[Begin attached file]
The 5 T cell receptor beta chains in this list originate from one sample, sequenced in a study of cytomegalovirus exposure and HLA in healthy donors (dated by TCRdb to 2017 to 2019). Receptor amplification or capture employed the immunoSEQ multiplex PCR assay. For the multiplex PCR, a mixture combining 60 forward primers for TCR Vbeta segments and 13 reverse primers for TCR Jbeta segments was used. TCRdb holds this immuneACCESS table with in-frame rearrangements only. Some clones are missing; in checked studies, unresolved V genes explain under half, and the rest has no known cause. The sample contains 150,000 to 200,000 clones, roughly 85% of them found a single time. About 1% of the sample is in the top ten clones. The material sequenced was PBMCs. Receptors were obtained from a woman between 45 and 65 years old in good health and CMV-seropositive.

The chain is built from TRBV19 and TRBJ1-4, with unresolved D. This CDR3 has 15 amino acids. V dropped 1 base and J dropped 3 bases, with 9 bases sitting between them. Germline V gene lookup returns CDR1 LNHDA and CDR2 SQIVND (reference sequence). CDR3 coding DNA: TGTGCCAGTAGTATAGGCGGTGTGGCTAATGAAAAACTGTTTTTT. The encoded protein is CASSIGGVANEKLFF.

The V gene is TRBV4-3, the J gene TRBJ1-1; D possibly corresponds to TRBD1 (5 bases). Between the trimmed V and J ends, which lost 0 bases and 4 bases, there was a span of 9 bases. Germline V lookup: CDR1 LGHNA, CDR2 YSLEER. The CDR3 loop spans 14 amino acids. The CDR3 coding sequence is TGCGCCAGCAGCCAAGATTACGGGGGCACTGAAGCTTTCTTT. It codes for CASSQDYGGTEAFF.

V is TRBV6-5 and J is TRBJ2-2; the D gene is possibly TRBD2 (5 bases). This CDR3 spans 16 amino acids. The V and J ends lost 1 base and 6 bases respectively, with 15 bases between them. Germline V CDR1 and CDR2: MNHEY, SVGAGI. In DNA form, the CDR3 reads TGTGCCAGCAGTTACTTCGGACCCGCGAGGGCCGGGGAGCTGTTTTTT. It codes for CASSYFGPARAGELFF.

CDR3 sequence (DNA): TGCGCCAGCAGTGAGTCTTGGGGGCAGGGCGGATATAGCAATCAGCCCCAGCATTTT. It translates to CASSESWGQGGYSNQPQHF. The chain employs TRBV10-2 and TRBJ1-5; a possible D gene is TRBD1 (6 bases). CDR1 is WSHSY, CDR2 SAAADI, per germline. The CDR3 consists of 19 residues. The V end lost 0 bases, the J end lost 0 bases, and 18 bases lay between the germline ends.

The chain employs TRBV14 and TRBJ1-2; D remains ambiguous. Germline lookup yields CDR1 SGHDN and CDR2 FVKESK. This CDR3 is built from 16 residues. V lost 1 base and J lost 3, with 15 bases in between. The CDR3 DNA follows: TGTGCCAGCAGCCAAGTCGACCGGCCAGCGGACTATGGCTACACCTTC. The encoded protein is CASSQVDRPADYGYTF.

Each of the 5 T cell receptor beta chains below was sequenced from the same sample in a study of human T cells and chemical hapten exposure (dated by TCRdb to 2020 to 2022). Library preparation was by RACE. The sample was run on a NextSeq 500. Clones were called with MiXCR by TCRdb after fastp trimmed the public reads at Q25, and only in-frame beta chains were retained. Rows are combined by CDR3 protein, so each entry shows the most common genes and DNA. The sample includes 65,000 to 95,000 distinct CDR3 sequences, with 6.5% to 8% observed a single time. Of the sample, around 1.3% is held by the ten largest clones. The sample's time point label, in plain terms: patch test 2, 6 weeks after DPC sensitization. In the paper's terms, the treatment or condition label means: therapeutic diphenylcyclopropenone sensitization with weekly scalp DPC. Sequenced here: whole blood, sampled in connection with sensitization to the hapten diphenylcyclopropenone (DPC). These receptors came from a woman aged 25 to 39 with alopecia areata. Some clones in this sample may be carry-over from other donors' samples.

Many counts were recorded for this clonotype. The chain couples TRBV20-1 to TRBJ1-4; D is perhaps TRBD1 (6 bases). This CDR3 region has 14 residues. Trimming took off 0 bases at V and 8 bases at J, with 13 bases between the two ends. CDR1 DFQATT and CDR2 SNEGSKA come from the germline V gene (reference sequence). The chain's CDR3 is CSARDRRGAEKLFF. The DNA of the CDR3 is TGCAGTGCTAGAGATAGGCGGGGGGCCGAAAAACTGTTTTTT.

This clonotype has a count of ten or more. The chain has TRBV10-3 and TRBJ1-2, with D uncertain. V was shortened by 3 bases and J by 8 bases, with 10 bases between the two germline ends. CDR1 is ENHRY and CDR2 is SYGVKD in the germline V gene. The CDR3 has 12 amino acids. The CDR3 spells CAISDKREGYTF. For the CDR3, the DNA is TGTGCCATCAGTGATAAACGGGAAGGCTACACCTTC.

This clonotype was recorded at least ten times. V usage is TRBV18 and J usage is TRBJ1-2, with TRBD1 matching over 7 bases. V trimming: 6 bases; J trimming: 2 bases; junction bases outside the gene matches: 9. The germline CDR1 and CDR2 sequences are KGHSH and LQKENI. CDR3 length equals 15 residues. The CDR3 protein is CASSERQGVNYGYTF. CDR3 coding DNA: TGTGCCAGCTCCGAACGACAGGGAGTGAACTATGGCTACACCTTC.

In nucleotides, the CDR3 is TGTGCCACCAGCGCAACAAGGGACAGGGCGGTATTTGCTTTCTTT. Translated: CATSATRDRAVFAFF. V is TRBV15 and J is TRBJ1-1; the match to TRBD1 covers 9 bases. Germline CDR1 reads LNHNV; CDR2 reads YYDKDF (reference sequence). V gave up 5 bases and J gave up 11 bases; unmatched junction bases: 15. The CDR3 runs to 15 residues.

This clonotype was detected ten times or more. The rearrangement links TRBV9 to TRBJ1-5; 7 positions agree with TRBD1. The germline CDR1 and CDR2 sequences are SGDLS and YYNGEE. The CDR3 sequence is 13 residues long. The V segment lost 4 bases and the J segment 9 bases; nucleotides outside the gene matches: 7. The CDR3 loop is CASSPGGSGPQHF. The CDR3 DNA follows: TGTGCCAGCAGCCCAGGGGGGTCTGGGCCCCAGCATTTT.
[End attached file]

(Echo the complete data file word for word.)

The 5 T cell receptor beta chains in this list originate from one sample, sequenced in a study of cytomegalovirus exposure and HLA in healthy donors (dated by TCRdb to 2017 to 2019). Receptor amplification or capture employed the immunoSEQ multiplex PCR assay. For the multiplex PCR, a mixture combining 60 forward primers for TCR Vbeta segments and 13 reverse primers for TCR Jbeta segments was used. TCRdb holds this immuneACCESS table with in-frame rearrangements only. Some clones are missing; in checked studies, unresolved V genes explain under half, and the rest has no known cause. The sample contains 150,000 to 200,000 clones, roughly 85% of them found a single time. About 1% of the sample is in the top ten clones. The material sequenced was PBMCs. Receptors were obtained from a woman between 45 and 65 years old in good health and CMV-seropositive.

The chain is built from TRBV19 and TRBJ1-4, with unresolved D. This CDR3 has 15 amino acids. V dropped 1 base and J dropped 3 bases, with 9 bases sitting between them. Germline V gene lookup returns CDR1 LNHDA and CDR2 SQIVND (reference sequence). CDR3 coding DNA: TGTGCCAGTAGTATAGGCGGTGTGGCTAATGAAAAACTGTTTTTT. The encoded protein is CASSIGGVANEKLFF.

The V gene is TRBV4-3, the J gene TRBJ1-1; D possibly corresponds to TRBD1 (5 bases). Between the trimmed V and J ends, which lost 0 bases and 4 bases, there was a span of 9 bases. Germline V lookup: CDR1 LGHNA, CDR2 YSLEER. The CDR3 loop spans 14 amino acids. The CDR3 coding sequence is TGCGCCAGCAGCCAAGATTACGGGGGCACTGAAGCTTTCTTT. It codes for CASSQDYGGTEAFF.

V is TRBV6-5 and J is TRBJ2-2; the D gene is possibly TRBD2 (5 bases). This CDR3 spans 16 amino acids. The V and J ends lost 1 base and 6 bases respectively, with 15 bases between them. Germline V CDR1 and CDR2: MNHEY, SVGAGI. In DNA form, the CDR3 reads TGTGCCAGCAGTTACTTCGGACCCGCGAGGGCCGGGGAGCTGTTTTTT. It codes for CASSYFGPARAGELFF.

CDR3 sequence (DNA): TGCGCCAGCAGTGAGTCTTGGGGGCAGGGCGGATATAGCAATCAGCCCCAGCATTTT. It translates to CASSESWGQGGYSNQPQHF. The chain employs TRBV10-2 and TRBJ1-5; a possible D gene is TRBD1 (6 bases). CDR1 is WSHSY, CDR2 SAAADI, per germline. The CDR3 consists of 19 residues. The V end lost 0 bases, the J end lost 0 bases, and 18 bases lay between the germline ends.

The chain employs TRBV14 and TRBJ1-2; D remains ambiguous. Germline lookup yields CDR1 SGHDN and CDR2 FVKESK. This CDR3 is built from 16 residues. V lost 1 base and J lost 3, with 15 bases in between. The CDR3 DNA follows: TGTGCCAGCAGCCAAGTCGACCGGCCAGCGGACTATGGCTACACCTTC. The encoded protein is CASSQVDRPADYGYTF.

Each of the 5 T cell receptor beta chains below was sequenced from the same sample in a study of human T cells and chemical hapten exposure (dated by TCRdb to 2020 to 2022). Library preparation was by RACE. The sample was run on a NextSeq 500. Clones were called with MiXCR by TCRdb after fastp trimmed the public reads at Q25, and only in-frame beta chains were retained. Rows are combined by CDR3 protein, so each entry shows the most common genes and DNA. The sample includes 65,000 to 95,000 distinct CDR3 sequences, with 6.5% to 8% observed a single time. Of the sample, around 1.3% is held by the ten largest clones. The sample's time point label, in plain terms: patch test 2, 6 weeks after DPC sensitization. In the paper's terms, the treatment or condition label means: therapeutic diphenylcyclopropenone sensitization with weekly scalp DPC. Sequenced here: whole blood, sampled in connection with sensitization to the hapten diphenylcyclopropenone (DPC). These receptors came from a woman aged 25 to 39 with alopecia areata. Some clones in this sample may be carry-over from other donors' samples.

Many counts were recorded for this clonotype. The chain couples TRBV20-1 to TRBJ1-4; D is perhaps TRBD1 (6 bases). This CDR3 region has 14 residues. Trimming took off 0 bases at V and 8 bases at J, with 13 bases between the two ends. CDR1 DFQATT and CDR2 SNEGSKA come from the germline V gene (reference sequence). The chain's CDR3 is CSARDRRGAEKLFF. The DNA of the CDR3 is TGCAGTGCTAGAGATAGGCGGGGGGCCGAAAAACTGTTTTTT.

This clonotype has a count of ten or more. The chain has TRBV10-3 and TRBJ1-2, with D uncertain. V was shortened by 3 bases and J by 8 bases, with 10 bases between the two germline ends. CDR1 is ENHRY and CDR2 is SYGVKD in the germline V gene. The CDR3 has 12 amino acids. The CDR3 spells CAISDKREGYTF. For the CDR3, the DNA is TGTGCCATCAGTGATAAACGGGAAGGCTACACCTTC.

This clonotype was recorded at least ten times. V usage is TRBV18 and J usage is TRBJ1-2, with TRBD1 matching over 7 bases. V trimming: 6 bases; J trimming: 2 bases; junction bases outside the gene matches: 9. The germline CDR1 and CDR2 sequences are KGHSH and LQKENI. CDR3 length equals 15 residues. The CDR3 protein is CASSERQGVNYGYTF. CDR3 coding DNA: TGTGCCAGCTCCGAACGACAGGGAGTGAACTATGGCTACACCTTC.

In nucleotides, the CDR3 is TGTGCCACCAGCGCAACAAGGGACAGGGCGGTATTTGCTTTCTTT. Translated: CATSATRDRAVFAFF. V is TRBV15 and J is TRBJ1-1; the match to TRBD1 covers 9 bases. Germline CDR1 reads LNHNV; CDR2 reads YYDKDF (reference sequence). V gave up 5 bases and J gave up 11 bases; unmatched junction bases: 15. The CDR3 runs to 15 residues.

This clonotype was detected ten times or more. The rearrangement links TRBV9 to TRBJ1-5; 7 positions agree with TRBD1. The germline CDR1 and CDR2 sequences are SGDLS and YYNGEE. The CDR3 sequence is 13 residues long. The V segment lost 4 bases and the J segment 9 bases; nucleotides outside the gene matches: 7. The CDR3 loop is CASSPGGSGPQHF. The CDR3 DNA follows: TGTGCCAGCAGCCCAGGGGGGTCTGGGCCCCAGCATTTT.